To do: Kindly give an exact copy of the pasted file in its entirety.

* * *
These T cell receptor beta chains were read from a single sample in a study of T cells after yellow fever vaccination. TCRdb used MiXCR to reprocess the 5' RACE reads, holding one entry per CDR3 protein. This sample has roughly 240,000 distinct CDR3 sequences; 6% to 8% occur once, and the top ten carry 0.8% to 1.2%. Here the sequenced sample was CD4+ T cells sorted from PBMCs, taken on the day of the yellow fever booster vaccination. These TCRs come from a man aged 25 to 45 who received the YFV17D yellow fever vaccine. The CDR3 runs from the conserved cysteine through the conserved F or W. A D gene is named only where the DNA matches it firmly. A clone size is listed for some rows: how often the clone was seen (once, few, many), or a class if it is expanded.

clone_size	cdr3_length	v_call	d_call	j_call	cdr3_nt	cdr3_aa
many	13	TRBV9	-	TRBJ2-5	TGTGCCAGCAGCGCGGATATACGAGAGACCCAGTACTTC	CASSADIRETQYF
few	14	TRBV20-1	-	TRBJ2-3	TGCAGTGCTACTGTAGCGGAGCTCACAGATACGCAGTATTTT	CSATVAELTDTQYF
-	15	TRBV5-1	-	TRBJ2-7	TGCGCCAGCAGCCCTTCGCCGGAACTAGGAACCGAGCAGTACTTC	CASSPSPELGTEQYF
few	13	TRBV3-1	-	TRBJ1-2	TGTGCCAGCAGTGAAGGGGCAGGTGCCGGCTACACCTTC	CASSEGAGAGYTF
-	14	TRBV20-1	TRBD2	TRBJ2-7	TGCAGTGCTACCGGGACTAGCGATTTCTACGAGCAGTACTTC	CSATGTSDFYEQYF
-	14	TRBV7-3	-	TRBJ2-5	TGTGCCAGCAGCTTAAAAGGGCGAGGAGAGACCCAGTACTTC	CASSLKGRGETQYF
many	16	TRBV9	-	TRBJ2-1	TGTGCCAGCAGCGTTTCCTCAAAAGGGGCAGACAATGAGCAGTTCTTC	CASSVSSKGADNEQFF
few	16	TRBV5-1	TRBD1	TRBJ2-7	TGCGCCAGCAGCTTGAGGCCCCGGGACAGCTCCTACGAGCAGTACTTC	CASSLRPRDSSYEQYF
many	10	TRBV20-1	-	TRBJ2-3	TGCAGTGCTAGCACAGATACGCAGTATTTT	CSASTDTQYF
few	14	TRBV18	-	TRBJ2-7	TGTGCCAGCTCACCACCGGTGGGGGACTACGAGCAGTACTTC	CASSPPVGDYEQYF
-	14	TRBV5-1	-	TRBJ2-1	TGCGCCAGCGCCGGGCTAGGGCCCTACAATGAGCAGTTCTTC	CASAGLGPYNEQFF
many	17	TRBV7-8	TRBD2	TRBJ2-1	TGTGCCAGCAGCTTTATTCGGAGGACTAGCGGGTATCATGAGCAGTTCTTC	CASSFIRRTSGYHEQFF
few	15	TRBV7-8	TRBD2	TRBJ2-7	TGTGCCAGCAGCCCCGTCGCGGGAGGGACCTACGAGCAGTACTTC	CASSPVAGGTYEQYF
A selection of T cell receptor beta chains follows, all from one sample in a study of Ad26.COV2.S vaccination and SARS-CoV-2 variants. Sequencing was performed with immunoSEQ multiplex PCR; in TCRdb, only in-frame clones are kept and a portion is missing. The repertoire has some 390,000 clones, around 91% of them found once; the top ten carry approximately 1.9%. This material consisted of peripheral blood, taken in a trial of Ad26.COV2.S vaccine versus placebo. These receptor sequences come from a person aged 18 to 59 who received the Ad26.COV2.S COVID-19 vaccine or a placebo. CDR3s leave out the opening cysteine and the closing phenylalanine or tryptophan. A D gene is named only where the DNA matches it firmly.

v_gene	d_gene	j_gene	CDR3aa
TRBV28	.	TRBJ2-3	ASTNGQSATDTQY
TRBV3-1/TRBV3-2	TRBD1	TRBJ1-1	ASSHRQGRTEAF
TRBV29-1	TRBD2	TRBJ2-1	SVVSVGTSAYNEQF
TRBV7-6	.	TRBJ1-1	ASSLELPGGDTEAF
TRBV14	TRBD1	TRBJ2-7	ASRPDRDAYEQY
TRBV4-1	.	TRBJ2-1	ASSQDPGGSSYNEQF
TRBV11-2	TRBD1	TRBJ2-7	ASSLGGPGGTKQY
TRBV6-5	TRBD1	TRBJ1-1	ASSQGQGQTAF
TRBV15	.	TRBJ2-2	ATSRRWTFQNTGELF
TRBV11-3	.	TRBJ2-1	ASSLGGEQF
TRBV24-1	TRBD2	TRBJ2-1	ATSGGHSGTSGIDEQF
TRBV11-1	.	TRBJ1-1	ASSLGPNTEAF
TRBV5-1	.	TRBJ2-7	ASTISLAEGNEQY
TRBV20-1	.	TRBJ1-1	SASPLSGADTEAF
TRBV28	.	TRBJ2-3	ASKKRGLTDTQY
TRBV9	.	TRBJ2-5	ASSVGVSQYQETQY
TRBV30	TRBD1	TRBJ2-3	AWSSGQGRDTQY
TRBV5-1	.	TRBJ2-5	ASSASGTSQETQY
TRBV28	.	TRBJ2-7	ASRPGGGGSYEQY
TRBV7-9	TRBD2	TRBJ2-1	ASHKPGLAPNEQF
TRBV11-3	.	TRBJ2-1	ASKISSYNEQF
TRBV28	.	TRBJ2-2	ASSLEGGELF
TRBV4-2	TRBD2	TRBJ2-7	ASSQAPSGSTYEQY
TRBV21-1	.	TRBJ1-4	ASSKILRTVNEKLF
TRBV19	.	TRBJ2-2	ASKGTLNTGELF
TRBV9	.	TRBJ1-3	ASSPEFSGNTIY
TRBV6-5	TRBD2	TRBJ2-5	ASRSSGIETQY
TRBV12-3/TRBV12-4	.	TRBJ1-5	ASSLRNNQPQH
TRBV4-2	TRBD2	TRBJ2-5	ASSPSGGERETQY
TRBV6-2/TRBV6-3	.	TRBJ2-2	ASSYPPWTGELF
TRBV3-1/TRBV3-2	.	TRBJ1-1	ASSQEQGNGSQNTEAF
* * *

These T cell receptor beta chains were read from a single sample in a study of T cells after yellow fever vaccination. TCRdb used MiXCR to reprocess the 5' RACE reads, holding one entry per CDR3 protein. This sample has roughly 240,000 distinct CDR3 sequences; 6% to 8% occur once, and the top ten carry 0.8% to 1.2%. Here the sequenced sample was CD4+ T cells sorted from PBMCs, taken on the day of the yellow fever booster vaccination. These TCRs come from a man aged 25 to 45 who received the YFV17D yellow fever vaccine. The CDR3 runs from the conserved cysteine through the conserved F or W. A D gene is named only where the DNA matches it firmly. A clone size is listed for some rows: how often the clone was seen (once, few, many), or a class if it is expanded.

clone_size	cdr3_length	v_call	d_call	j_call	cdr3_nt	cdr3_aa
many	13	TRBV9	-	TRBJ2-5	TGTGCCAGCAGCGCGGATATACGAGAGACCCAGTACTTC	CASSADIRETQYF
few	14	TRBV20-1	-	TRBJ2-3	TGCAGTGCTACTGTAGCGGAGCTCACAGATACGCAGTATTTT	CSATVAELTDTQYF
-	15	TRBV5-1	-	TRBJ2-7	TGCGCCAGCAGCCCTTCGCCGGAACTAGGAACCGAGCAGTACTTC	CASSPSPELGTEQYF
few	13	TRBV3-1	-	TRBJ1-2	TGTGCCAGCAGTGAAGGGGCAGGTGCCGGCTACACCTTC	CASSEGAGAGYTF
-	14	TRBV20-1	TRBD2	TRBJ2-7	TGCAGTGCTACCGGGACTAGCGATTTCTACGAGCAGTACTTC	CSATGTSDFYEQYF
-	14	TRBV7-3	-	TRBJ2-5	TGTGCCAGCAGCTTAAAAGGGCGAGGAGAGACCCAGTACTTC	CASSLKGRGETQYF
many	16	TRBV9	-	TRBJ2-1	TGTGCCAGCAGCGTTTCCTCAAAAGGGGCAGACAATGAGCAGTTCTTC	CASSVSSKGADNEQFF
few	16	TRBV5-1	TRBD1	TRBJ2-7	TGCGCCAGCAGCTTGAGGCCCCGGGACAGCTCCTACGAGCAGTACTTC	CASSLRPRDSSYEQYF
many	10	TRBV20-1	-	TRBJ2-3	TGCAGTGCTAGCACAGATACGCAGTATTTT	CSASTDTQYF
few	14	TRBV18	-	TRBJ2-7	TGTGCCAGCTCACCACCGGTGGGGGACTACGAGCAGTACTTC	CASSPPVGDYEQYF
-	14	TRBV5-1	-	TRBJ2-1	TGCGCCAGCGCCGGGCTAGGGCCCTACAATGAGCAGTTCTTC	CASAGLGPYNEQFF
many	17	TRBV7-8	TRBD2	TRBJ2-1	TGTGCCAGCAGCTTTATTCGGAGGACTAGCGGGTATCATGAGCAGTTCTTC	CASSFIRRTSGYHEQFF
few	15	TRBV7-8	TRBD2	TRBJ2-7	TGTGCCAGCAGCCCCGTCGCGGGAGGGACCTACGAGCAGTACTTC	CASSPVAGGTYEQYF
A selection of T cell receptor beta chains follows, all from one sample in a study of Ad26.COV2.S vaccination and SARS-CoV-2 variants. Sequencing was performed with immunoSEQ multiplex PCR; in TCRdb, only in-frame clones are kept and a portion is missing. The repertoire has some 390,000 clones, around 91% of them found once; the top ten carry approximately 1.9%. This material consisted of peripheral blood, taken in a trial of Ad26.COV2.S vaccine versus placebo. These receptor sequences come from a person aged 18 to 59 who received the Ad26.COV2.S COVID-19 vaccine or a placebo. CDR3s leave out the opening cysteine and the closing phenylalanine or tryptophan. A D gene is named only where the DNA matches it firmly.

v_gene	d_gene	j_gene	CDR3aa
TRBV28	.	TRBJ2-3	ASTNGQSATDTQY
TRBV3-1/TRBV3-2	TRBD1	TRBJ1-1	ASSHRQGRTEAF
TRBV29-1	TRBD2	TRBJ2-1	SVVSVGTSAYNEQF
TRBV7-6	.	TRBJ1-1	ASSLELPGGDTEAF
TRBV14	TRBD1	TRBJ2-7	ASRPDRDAYEQY
TRBV4-1	.	TRBJ2-1	ASSQDPGGSSYNEQF
TRBV11-2	TRBD1	TRBJ2-7	ASSLGGPGGTKQY
TRBV6-5	TRBD1	TRBJ1-1	ASSQGQGQTAF
TRBV15	.	TRBJ2-2	ATSRRWTFQNTGELF
TRBV11-3	.	TRBJ2-1	ASSLGGEQF
TRBV24-1	TRBD2	TRBJ2-1	ATSGGHSGTSGIDEQF
TRBV11-1	.	TRBJ1-1	ASSLGPNTEAF
TRBV5-1	.	TRBJ2-7	ASTISLAEGNEQY
TRBV20-1	.	TRBJ1-1	SASPLSGADTEAF
TRBV28	.	TRBJ2-3	ASKKRGLTDTQY
TRBV9	.	TRBJ2-5	ASSVGVSQYQETQY
TRBV30	TRBD1	TRBJ2-3	AWSSGQGRDTQY
TRBV5-1	.	TRBJ2-5	ASSASGTSQETQY
TRBV28	.	TRBJ2-7	ASRPGGGGSYEQY
TRBV7-9	TRBD2	TRBJ2-1	ASHKPGLAPNEQF
TRBV11-3	.	TRBJ2-1	ASKISSYNEQF
TRBV28	.	TRBJ2-2	ASSLEGGELF
TRBV4-2	TRBD2	TRBJ2-7	ASSQAPSGSTYEQY
TRBV21-1	.	TRBJ1-4	ASSKILRTVNEKLF
TRBV19	.	TRBJ2-2	ASKGTLNTGELF
TRBV9	.	TRBJ1-3	ASSPEFSGNTIY
TRBV6-5	TRBD2	TRBJ2-5	ASRSSGIETQY
TRBV12-3/TRBV12-4	.	TRBJ1-5	ASSLRNNQPQH
TRBV4-2	TRBD2	TRBJ2-5	ASSPSGGERETQY
TRBV6-2/TRBV6-3	.	TRBJ2-2	ASSYPPWTGELF
TRBV3-1/TRBV3-2	.	TRBJ1-1	ASSQEQGNGSQNTEAF